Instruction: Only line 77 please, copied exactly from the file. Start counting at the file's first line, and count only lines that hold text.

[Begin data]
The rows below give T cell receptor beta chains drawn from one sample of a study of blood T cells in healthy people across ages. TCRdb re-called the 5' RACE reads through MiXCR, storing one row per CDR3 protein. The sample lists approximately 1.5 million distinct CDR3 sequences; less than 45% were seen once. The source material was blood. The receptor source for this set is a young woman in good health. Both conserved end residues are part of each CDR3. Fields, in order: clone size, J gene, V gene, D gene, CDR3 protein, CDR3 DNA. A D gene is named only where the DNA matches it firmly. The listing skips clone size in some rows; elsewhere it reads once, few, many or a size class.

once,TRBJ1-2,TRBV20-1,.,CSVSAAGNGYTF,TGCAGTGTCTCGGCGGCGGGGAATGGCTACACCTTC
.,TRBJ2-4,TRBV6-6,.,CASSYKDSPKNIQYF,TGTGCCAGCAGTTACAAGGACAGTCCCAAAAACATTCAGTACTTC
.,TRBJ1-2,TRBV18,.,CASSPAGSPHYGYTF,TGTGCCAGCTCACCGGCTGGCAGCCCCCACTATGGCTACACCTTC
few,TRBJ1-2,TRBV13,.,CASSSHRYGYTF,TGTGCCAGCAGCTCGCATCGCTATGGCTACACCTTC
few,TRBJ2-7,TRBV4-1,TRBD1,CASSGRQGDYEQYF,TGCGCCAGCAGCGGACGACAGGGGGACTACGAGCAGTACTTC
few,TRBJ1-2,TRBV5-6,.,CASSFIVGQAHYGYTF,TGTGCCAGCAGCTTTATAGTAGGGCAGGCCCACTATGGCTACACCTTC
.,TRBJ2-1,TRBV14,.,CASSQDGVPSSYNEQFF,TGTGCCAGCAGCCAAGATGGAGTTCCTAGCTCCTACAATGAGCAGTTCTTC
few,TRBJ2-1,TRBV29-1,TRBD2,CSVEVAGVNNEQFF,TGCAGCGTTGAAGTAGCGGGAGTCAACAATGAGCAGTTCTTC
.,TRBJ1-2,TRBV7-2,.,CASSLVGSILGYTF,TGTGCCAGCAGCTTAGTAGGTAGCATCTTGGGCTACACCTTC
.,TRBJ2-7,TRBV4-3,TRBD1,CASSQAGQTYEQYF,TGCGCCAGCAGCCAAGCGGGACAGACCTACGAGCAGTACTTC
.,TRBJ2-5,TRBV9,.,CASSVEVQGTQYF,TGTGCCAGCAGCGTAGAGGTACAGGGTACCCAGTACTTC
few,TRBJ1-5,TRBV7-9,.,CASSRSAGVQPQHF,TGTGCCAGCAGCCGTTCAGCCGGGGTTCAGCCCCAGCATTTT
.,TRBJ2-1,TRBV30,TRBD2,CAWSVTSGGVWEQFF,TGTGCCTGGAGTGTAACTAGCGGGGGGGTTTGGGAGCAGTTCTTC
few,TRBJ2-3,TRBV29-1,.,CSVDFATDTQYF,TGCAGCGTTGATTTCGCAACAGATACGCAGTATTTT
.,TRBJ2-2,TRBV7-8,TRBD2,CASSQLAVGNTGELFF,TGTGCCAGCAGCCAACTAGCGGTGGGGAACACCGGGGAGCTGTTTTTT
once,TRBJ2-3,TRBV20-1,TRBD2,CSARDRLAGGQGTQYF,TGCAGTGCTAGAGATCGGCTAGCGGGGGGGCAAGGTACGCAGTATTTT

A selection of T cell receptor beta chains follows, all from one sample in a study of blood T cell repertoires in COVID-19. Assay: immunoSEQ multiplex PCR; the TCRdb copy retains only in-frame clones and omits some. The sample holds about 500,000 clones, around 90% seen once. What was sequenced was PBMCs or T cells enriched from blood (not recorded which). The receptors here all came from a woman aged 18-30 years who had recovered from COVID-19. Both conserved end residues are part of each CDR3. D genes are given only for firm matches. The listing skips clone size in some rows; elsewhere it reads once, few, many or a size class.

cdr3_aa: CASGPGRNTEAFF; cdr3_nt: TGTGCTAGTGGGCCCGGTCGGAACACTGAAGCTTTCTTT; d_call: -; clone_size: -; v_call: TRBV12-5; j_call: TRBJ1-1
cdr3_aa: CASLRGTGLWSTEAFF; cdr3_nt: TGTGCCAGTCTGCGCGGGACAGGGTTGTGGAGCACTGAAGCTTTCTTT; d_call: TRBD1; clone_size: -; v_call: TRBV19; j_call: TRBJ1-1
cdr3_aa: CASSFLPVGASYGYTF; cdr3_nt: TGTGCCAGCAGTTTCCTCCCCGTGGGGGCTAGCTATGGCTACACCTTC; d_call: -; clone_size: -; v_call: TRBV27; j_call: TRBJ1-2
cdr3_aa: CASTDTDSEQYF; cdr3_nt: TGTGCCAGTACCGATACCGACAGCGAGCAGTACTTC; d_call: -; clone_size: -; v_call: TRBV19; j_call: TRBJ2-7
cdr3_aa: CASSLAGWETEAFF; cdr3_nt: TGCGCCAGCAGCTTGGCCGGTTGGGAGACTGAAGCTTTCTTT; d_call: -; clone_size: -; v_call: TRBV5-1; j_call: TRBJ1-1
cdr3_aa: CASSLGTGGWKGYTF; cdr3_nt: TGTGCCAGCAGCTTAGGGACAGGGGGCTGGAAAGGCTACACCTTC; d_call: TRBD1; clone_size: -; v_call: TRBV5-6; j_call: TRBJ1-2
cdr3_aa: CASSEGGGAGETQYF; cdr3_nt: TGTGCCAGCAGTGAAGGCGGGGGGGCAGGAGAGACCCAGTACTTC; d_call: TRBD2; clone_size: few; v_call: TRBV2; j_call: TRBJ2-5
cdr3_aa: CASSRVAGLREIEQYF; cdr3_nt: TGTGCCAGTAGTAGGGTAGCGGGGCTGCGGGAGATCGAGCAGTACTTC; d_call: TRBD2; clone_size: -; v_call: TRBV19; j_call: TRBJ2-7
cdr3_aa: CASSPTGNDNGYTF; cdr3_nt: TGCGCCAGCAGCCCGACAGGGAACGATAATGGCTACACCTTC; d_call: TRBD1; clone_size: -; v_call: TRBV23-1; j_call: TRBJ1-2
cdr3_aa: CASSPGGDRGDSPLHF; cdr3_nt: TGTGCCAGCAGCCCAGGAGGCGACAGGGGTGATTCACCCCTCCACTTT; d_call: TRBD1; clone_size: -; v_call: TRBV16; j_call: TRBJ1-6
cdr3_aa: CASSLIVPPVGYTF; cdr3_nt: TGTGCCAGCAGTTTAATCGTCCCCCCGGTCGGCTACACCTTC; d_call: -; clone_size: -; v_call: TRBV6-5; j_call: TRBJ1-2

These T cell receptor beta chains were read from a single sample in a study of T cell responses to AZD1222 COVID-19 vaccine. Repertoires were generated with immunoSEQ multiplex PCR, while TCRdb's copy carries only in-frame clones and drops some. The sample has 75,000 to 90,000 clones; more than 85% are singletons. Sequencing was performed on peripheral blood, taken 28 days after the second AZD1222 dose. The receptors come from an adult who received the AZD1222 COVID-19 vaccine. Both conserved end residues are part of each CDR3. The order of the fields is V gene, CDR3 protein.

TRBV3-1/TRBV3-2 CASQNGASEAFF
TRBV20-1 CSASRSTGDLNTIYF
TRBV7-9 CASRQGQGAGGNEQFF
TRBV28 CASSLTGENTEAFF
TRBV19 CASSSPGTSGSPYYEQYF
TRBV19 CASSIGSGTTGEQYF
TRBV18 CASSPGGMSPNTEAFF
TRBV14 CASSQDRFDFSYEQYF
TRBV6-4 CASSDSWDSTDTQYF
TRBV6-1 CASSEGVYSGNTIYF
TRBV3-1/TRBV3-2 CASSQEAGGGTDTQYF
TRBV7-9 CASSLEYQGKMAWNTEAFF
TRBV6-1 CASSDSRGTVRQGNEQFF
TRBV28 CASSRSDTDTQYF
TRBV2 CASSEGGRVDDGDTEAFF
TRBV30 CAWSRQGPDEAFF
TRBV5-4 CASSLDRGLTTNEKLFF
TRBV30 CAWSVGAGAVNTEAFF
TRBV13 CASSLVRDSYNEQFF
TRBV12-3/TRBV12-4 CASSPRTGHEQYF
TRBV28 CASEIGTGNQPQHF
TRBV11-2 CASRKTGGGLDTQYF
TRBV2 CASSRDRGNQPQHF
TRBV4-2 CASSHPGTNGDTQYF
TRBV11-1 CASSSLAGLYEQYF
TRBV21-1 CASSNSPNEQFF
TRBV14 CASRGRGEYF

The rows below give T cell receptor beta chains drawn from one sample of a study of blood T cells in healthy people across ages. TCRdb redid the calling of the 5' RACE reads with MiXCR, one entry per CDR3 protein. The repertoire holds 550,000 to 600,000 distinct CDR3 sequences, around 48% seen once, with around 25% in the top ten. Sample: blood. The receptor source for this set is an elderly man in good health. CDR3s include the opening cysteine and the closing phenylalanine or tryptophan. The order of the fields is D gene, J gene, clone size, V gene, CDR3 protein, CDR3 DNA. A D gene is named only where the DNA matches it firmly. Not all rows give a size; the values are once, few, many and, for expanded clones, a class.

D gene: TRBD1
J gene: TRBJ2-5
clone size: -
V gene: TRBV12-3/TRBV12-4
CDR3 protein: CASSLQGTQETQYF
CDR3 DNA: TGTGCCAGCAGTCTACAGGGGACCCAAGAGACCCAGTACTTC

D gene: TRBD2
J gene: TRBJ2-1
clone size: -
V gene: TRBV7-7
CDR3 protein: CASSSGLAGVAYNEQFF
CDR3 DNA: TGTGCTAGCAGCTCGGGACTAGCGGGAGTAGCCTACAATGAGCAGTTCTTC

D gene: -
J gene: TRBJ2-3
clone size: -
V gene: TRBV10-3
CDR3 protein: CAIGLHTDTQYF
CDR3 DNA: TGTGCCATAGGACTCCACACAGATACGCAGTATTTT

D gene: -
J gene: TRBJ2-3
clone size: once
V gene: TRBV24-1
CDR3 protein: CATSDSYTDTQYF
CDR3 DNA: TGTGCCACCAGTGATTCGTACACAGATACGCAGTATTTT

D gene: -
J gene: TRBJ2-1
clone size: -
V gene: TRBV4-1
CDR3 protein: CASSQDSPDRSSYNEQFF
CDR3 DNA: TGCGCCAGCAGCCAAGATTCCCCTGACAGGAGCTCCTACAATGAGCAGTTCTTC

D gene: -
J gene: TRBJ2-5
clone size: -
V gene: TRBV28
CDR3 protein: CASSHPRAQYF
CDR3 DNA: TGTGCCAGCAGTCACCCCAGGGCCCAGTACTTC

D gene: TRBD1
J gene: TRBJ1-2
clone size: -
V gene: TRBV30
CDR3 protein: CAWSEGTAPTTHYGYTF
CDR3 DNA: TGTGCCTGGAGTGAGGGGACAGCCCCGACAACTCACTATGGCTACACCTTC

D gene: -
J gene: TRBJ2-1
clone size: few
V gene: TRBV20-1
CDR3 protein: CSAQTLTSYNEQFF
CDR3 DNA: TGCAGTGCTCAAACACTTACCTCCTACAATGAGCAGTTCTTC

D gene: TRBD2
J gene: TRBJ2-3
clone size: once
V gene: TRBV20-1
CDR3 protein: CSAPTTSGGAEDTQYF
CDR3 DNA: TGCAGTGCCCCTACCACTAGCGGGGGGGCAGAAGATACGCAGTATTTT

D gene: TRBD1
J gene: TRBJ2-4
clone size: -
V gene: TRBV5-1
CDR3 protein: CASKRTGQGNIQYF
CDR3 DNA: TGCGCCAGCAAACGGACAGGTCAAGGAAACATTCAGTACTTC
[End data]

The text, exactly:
D gene: -